Have you ever wondered if the weather can affect your attacks? The fact is that some people are more likely to have attacks in the winter. While the weather is partly to blame, other seasonal factors also have an impact.
To understand why winter can make epilepsy symptoms worse in some people, it’s important to understand why people have seizures. Excessive electrical discharges in the brain cause epileptic seizures. Your environment can affect whether or not you get these excessive discharges.
Neurologists are aware of several factors that can affect your chance of having a seizure. They contain:
- Bright flashes of light
- Menstruation and hormone changes
- Lack of sleep
- Alcohol or drug use
- Some foods
- Temperature changes
Not everyone with epilepsy responds to triggers in the same way. For example, for people with reflex epilepsy, eating a certain food can immediately trigger a seizure. However, for most people with epilepsy, the relationship between food and epilepsy is more closely related to changes in blood sugar or to the food containing a stimulant such as caffeine.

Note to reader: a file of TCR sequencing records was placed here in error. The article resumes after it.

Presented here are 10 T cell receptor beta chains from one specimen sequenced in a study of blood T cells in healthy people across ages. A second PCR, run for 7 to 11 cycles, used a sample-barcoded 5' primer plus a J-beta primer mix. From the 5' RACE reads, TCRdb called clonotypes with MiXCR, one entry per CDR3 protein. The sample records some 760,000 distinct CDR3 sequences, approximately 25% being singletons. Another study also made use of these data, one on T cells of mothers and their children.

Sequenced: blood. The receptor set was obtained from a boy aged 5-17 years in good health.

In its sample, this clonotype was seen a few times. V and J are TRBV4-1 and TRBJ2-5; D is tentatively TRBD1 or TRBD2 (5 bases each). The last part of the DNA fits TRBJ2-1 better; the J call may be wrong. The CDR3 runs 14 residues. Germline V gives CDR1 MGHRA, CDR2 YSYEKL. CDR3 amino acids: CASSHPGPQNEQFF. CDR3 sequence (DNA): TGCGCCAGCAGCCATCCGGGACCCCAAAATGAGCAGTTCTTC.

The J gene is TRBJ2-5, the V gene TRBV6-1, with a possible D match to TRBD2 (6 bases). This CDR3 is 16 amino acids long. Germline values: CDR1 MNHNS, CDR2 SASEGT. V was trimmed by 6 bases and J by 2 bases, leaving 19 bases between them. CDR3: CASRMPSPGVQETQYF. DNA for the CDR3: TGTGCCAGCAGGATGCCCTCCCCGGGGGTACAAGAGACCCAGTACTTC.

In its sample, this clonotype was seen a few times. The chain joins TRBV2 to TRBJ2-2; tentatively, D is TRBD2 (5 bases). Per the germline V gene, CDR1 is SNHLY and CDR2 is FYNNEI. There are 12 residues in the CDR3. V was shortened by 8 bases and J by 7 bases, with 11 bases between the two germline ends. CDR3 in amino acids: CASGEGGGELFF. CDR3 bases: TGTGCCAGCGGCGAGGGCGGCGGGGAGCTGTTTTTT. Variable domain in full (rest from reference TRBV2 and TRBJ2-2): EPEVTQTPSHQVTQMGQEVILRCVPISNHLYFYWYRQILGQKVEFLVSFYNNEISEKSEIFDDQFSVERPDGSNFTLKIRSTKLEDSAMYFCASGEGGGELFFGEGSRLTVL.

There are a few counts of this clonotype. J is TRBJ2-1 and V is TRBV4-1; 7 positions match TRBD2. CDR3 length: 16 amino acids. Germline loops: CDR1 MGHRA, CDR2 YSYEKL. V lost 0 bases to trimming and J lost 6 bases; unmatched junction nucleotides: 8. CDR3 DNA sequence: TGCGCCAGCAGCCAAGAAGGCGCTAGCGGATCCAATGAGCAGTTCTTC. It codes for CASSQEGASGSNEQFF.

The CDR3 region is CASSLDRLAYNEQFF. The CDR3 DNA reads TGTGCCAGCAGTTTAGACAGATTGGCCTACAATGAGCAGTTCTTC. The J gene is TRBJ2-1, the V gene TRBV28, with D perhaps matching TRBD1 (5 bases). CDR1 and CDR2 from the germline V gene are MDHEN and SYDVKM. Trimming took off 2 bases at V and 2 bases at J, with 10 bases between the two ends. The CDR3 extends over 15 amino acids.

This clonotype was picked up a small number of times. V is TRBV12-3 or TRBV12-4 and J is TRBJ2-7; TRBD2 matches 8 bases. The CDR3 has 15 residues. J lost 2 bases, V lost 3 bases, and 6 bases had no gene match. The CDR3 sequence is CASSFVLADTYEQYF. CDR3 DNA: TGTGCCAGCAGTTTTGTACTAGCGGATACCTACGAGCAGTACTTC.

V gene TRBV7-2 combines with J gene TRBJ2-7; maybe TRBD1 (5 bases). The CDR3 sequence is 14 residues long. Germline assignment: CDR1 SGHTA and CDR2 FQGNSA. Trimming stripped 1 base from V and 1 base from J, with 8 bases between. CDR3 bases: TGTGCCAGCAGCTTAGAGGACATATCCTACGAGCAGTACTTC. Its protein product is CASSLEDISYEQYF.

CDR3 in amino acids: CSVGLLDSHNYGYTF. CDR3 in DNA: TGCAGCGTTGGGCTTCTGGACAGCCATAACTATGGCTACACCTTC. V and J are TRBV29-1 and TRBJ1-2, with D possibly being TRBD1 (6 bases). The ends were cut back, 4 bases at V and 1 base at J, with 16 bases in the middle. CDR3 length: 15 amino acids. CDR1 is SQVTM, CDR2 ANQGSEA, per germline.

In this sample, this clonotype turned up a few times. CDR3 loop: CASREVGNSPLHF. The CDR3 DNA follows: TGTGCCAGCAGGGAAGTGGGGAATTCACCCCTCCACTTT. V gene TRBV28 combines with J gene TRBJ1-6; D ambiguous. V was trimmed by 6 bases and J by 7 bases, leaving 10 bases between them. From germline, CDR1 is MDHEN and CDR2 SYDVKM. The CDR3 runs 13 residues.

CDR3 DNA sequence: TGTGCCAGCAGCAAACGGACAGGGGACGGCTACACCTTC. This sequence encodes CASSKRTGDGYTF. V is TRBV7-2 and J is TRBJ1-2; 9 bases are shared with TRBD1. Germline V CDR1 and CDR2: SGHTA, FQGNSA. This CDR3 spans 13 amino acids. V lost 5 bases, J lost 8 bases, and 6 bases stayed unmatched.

Likewise, not everyone with epilepsy is triggered by sudden changes in temperature. For those who do, a sudden and drastic drop in temperature, such as what happens when a cold front moves into an area, can trigger epileptic seizures.
Part of the increase in attacks in winter may be due to factors other than temperature. Many people drink alcohol or eat or take drugs during holiday parties. The resulting chemical changes in the body can make seizures more likely.
Talk to your neurologist about how to manage the increased risk of seizures. Neurologists may be able to give you medications that can reduce or eliminate your risk of seizures. If you have not had success with medication in the past, keep seeking help. Newer medications may be more effective for you. There are also non-pharmaceutical interventions for those not helped by medication.
You also want to make sure those around you know how to react if someone has a seizure. Many people have outdated and incorrect information on how to support someone with a seizure. Some of that information is potentially very harmful. The best way to support someone with a seizure is:
- Move them or remove harmful objects if they are in danger (move someone off the top of stairs, remove hard or sharp objects, etc.)
- Keep people away
- If possible, lay them on their side to keep their airways clear.
- Time the attack and then give them that information.
- Try to hold them or otherwise stop physical movement.
- Put everything in their mouth.